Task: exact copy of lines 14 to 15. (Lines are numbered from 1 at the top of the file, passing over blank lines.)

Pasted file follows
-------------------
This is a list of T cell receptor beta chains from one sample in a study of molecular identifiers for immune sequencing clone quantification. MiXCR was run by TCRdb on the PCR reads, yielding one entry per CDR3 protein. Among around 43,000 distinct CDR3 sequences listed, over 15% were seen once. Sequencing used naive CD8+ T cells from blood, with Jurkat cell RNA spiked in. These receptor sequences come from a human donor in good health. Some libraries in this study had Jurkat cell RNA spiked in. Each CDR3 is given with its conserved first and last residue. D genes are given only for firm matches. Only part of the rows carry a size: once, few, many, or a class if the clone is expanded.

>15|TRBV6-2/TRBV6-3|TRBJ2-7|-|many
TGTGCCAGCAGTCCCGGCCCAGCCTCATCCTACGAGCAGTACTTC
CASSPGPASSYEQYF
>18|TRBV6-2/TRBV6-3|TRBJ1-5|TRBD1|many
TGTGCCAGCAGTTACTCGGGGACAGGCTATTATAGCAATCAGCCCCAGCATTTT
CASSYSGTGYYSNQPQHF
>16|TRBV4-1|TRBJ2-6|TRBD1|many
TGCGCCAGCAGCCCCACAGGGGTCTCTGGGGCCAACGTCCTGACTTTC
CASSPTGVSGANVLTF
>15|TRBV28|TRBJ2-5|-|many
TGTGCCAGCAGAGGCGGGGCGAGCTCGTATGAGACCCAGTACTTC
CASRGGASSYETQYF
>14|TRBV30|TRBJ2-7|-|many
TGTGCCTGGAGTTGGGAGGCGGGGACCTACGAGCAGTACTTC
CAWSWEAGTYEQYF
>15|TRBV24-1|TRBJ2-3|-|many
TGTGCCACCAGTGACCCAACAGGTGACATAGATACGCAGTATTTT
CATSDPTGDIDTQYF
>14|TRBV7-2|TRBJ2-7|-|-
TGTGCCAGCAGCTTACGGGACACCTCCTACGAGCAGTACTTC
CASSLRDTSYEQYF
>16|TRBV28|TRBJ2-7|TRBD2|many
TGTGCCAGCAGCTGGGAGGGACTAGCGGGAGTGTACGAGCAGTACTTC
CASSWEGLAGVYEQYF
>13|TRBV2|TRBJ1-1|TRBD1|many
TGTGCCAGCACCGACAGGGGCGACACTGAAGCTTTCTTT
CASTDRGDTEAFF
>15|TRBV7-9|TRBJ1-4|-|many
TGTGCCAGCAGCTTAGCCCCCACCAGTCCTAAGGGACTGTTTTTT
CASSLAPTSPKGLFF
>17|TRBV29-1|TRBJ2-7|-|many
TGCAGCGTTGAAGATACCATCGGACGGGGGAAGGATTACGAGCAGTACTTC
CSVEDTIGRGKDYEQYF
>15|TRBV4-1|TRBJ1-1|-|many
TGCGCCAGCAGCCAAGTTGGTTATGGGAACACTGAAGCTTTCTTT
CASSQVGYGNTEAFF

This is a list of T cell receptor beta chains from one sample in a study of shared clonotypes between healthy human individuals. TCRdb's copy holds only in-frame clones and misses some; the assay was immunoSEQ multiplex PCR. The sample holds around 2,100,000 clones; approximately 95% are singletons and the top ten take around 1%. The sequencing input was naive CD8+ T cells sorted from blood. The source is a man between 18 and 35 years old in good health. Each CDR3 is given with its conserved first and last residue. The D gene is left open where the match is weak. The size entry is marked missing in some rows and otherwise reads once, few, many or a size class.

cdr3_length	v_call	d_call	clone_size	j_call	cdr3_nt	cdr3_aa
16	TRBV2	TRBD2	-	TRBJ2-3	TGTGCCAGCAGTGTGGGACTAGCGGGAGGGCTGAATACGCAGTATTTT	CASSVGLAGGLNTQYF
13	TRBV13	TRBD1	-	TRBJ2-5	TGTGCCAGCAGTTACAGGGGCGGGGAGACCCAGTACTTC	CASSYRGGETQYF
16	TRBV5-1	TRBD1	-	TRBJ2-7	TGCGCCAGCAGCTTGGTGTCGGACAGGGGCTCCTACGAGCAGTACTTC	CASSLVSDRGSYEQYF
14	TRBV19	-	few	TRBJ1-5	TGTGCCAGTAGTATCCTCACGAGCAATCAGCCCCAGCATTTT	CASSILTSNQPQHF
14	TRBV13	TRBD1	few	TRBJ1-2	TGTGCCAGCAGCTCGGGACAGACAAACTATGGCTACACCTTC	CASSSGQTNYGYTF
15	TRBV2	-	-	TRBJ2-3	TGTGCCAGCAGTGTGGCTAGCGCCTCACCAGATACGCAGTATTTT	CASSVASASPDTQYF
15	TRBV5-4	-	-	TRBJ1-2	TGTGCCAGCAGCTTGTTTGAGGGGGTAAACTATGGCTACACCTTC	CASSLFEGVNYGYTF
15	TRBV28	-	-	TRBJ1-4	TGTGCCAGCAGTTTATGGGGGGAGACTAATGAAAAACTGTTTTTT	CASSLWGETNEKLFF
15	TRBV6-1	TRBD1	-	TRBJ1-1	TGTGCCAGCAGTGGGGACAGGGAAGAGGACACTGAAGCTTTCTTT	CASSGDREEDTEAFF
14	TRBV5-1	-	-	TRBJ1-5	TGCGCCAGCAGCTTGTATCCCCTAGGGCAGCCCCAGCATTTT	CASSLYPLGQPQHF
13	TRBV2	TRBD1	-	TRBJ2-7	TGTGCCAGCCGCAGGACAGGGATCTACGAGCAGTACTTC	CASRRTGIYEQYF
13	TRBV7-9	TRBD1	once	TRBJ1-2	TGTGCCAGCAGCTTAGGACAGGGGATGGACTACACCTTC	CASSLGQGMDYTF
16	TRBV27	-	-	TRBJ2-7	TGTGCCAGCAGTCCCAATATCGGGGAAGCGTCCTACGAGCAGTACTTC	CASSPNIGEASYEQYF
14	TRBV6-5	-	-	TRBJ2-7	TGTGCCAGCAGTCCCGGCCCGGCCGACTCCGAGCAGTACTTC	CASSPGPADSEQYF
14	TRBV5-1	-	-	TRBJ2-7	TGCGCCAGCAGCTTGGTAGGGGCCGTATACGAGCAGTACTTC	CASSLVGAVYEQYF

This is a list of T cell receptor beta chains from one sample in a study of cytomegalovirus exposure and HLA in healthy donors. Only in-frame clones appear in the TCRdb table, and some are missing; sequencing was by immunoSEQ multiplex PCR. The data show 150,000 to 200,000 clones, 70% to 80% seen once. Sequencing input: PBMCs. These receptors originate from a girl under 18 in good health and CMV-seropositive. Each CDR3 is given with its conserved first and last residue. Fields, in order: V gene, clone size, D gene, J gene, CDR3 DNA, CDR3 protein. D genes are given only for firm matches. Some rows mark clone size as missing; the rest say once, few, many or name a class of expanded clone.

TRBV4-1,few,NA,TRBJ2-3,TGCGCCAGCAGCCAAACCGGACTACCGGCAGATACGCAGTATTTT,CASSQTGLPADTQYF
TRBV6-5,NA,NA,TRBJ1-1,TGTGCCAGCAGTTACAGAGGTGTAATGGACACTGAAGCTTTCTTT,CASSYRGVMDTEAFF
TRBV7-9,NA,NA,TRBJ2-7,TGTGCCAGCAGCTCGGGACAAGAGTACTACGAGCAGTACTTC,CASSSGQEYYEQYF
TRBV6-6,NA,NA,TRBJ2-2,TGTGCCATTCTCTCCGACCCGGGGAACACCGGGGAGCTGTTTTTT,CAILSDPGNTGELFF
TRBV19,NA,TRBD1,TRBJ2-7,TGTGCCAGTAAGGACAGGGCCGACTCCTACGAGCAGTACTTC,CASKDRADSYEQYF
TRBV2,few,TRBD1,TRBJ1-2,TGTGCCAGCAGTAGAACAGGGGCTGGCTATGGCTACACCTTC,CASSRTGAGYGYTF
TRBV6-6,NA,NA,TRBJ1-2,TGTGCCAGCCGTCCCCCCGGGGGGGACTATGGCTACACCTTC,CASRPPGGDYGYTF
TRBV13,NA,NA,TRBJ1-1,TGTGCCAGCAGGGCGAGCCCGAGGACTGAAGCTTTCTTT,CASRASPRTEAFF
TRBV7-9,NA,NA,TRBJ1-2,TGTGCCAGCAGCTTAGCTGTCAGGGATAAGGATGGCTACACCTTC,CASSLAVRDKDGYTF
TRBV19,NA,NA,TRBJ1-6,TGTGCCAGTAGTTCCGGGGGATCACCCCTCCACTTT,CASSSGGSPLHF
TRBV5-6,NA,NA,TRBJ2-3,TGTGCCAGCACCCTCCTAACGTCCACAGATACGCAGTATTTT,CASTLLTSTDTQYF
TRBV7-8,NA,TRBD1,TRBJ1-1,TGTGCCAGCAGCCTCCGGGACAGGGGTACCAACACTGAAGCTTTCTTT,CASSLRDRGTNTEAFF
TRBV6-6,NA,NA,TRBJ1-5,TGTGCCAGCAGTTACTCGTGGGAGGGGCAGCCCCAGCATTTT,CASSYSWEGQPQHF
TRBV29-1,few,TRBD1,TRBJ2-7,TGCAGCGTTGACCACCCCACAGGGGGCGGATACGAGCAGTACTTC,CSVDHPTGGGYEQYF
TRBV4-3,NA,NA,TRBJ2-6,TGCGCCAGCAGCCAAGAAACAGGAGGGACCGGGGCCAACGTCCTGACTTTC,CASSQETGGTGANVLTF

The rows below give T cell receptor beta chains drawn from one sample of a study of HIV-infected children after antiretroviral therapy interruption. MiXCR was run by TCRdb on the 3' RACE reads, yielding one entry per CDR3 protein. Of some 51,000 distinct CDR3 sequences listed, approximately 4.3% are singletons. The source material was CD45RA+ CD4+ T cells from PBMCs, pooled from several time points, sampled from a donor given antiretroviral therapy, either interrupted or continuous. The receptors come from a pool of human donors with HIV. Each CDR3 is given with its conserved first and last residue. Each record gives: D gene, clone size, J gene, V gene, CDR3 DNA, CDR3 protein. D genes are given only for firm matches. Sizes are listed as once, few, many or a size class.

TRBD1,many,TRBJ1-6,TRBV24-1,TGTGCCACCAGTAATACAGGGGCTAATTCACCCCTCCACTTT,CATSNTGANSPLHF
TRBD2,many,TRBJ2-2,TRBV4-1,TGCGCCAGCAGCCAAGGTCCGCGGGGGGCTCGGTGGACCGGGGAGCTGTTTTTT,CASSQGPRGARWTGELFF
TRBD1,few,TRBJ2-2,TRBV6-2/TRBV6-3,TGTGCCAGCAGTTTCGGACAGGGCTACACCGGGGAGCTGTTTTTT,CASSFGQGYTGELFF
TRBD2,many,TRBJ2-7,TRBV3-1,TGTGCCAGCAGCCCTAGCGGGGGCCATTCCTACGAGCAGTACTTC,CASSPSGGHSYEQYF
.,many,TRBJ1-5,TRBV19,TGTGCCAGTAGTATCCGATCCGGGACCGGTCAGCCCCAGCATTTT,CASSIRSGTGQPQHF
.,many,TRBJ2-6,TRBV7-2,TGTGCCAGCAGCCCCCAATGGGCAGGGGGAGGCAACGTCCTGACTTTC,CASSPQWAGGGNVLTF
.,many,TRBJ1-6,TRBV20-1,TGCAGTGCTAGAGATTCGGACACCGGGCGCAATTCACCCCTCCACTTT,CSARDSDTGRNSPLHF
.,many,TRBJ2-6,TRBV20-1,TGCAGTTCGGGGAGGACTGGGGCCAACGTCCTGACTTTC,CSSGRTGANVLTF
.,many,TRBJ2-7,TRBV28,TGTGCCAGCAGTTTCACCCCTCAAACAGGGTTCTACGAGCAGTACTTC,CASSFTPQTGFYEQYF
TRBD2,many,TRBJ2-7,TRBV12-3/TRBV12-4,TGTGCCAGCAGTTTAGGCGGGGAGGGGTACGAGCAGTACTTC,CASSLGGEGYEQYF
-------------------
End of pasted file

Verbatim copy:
>14|TRBV30|TRBJ2-7|-|many
TGTGCCTGGAGTTGGGAGGCGGGGACCTACGAGCAGTACTTC